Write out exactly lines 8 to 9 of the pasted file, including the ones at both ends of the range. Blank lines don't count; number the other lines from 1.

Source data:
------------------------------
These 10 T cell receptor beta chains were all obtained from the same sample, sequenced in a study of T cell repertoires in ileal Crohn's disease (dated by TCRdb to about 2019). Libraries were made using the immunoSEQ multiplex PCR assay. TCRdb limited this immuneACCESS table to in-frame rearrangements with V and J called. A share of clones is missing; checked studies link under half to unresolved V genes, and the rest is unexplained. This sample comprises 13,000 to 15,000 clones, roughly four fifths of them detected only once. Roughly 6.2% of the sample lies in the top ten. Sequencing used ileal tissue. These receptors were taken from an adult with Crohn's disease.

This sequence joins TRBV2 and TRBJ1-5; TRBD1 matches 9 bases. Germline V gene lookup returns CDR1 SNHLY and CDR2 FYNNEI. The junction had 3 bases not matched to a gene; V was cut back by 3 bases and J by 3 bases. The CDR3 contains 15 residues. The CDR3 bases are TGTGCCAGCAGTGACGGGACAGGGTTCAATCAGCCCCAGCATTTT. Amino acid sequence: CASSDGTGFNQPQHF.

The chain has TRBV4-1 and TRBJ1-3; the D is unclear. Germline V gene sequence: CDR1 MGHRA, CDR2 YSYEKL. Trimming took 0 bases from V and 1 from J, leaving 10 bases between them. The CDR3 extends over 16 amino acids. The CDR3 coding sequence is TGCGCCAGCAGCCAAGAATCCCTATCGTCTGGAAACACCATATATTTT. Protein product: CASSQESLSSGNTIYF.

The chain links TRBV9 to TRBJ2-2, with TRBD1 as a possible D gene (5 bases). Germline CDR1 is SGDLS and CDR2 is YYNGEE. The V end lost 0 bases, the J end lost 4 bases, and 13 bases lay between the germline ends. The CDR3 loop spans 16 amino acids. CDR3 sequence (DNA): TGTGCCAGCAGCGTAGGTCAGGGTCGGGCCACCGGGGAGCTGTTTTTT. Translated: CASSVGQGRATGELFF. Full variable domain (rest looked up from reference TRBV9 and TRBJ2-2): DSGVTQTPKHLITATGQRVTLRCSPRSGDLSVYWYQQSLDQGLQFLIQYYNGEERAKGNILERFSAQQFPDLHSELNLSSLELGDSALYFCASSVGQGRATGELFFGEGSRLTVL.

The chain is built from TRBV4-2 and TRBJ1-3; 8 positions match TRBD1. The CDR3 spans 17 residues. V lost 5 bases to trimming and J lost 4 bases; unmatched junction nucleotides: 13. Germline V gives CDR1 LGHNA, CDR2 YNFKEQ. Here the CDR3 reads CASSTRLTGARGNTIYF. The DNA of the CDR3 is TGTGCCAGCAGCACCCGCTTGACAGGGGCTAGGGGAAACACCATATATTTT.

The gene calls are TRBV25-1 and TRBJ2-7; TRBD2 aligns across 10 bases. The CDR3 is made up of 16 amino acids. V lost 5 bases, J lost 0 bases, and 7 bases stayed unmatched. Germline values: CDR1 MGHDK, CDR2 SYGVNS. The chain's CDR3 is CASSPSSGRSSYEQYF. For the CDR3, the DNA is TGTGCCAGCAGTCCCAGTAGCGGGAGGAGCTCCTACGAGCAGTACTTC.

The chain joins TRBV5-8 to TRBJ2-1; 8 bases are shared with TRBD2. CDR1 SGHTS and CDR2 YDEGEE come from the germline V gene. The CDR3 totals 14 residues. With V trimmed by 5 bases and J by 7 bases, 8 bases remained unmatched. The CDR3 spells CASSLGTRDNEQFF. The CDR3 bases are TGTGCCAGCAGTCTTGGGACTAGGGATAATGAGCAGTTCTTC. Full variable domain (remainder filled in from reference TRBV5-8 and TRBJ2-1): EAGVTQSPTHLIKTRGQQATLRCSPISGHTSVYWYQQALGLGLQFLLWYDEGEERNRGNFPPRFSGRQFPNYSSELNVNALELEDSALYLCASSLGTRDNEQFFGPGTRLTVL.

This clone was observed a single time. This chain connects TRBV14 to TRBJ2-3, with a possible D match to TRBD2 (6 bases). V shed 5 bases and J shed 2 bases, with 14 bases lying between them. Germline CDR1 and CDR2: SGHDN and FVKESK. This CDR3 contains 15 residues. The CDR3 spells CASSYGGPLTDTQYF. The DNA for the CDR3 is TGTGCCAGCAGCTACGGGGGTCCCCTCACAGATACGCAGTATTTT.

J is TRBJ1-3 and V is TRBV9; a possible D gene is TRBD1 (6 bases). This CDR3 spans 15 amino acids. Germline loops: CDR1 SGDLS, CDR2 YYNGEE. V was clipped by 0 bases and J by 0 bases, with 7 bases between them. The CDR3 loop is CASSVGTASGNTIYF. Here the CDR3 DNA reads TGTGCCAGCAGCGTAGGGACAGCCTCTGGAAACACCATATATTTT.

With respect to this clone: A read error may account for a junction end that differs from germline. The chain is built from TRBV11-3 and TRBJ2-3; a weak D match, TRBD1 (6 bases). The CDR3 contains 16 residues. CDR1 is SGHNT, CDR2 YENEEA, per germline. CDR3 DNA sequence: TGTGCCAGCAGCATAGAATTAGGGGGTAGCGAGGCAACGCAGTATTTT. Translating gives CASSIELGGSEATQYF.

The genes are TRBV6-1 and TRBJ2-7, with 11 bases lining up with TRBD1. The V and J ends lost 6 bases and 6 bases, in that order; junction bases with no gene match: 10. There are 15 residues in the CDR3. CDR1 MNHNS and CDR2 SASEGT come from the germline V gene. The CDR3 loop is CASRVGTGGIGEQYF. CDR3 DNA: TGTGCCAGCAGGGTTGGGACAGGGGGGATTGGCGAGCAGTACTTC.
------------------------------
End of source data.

This clone was observed a single time. This chain connects TRBV14 to TRBJ2-3, with a possible D match to TRBD2 (6 bases). V shed 5 bases and J shed 2 bases, with 14 bases lying between them. Germline CDR1 and CDR2: SGHDN and FVKESK. This CDR3 contains 15 residues. The CDR3 spells CASSYGGPLTDTQYF. The DNA for the CDR3 is TGTGCCAGCAGCTACGGGGGTCCCCTCACAGATACGCAGTATTTT.

J is TRBJ1-3 and V is TRBV9; a possible D gene is TRBD1 (6 bases). This CDR3 spans 15 amino acids. Germline loops: CDR1 SGDLS, CDR2 YYNGEE. V was clipped by 0 bases and J by 0 bases, with 7 bases between them. The CDR3 loop is CASSVGTASGNTIYF. Here the CDR3 DNA reads TGTGCCAGCAGCGTAGGGACAGCCTCTGGAAACACCATATATTTT.